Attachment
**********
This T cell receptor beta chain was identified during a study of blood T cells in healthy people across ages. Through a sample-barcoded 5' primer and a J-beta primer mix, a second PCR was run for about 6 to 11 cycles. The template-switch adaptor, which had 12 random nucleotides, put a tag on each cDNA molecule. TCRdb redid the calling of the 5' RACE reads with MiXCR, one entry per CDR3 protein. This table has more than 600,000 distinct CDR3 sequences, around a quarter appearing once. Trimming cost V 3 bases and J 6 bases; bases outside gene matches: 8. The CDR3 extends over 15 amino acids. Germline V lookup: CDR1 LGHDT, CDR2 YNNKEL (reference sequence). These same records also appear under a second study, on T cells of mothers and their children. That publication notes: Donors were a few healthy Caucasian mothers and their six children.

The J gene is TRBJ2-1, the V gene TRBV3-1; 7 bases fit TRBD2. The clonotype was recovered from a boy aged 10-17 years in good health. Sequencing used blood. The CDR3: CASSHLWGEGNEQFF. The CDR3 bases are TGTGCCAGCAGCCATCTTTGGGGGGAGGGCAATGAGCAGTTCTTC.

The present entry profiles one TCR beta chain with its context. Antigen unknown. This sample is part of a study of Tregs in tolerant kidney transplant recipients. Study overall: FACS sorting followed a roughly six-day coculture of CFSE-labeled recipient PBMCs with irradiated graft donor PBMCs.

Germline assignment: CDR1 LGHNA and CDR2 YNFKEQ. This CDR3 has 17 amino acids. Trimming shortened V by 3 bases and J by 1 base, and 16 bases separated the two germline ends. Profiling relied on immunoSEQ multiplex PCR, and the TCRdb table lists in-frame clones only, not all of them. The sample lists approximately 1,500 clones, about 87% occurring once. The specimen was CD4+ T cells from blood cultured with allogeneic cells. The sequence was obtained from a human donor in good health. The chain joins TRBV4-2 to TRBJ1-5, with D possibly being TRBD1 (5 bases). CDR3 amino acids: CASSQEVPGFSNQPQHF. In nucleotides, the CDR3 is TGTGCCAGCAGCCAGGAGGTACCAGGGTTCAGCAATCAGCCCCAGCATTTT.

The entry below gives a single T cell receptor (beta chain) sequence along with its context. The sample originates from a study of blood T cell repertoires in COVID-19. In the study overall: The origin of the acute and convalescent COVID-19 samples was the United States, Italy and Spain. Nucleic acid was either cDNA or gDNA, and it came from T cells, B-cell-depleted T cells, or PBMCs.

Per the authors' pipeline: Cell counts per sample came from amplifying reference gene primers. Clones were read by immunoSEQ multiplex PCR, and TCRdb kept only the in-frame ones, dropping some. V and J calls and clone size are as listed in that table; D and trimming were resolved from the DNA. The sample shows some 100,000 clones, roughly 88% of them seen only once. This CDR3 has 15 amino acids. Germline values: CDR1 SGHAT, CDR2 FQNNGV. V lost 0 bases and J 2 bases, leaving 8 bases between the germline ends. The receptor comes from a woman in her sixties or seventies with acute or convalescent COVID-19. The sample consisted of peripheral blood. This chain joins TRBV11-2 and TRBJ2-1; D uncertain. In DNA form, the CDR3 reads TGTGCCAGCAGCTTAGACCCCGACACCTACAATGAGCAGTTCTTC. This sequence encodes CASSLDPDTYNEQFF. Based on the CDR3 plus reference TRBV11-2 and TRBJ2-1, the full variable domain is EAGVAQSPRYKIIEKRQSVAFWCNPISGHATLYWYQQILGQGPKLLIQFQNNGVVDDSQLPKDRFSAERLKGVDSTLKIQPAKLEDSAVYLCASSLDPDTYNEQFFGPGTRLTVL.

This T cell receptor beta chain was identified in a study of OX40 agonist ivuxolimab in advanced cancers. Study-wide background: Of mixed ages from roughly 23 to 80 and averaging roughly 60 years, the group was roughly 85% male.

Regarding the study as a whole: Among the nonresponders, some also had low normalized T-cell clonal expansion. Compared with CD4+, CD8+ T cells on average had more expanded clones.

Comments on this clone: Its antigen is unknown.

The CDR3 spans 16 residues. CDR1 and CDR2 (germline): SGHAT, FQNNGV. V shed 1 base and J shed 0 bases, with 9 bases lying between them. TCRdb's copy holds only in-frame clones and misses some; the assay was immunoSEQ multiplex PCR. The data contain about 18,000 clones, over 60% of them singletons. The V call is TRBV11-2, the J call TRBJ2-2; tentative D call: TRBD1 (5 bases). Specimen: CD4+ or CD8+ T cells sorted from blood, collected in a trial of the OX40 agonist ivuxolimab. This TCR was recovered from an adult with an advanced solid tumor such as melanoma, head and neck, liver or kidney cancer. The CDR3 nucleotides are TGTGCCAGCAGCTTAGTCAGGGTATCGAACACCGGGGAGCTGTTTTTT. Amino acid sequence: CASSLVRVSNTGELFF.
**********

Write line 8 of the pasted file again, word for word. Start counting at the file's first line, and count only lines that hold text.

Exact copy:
Regarding the study as a whole: Among the nonresponders, some also had low normalized T-cell clonal expansion. Compared with CD4+, CD8+ T cells on average had more expanded clones.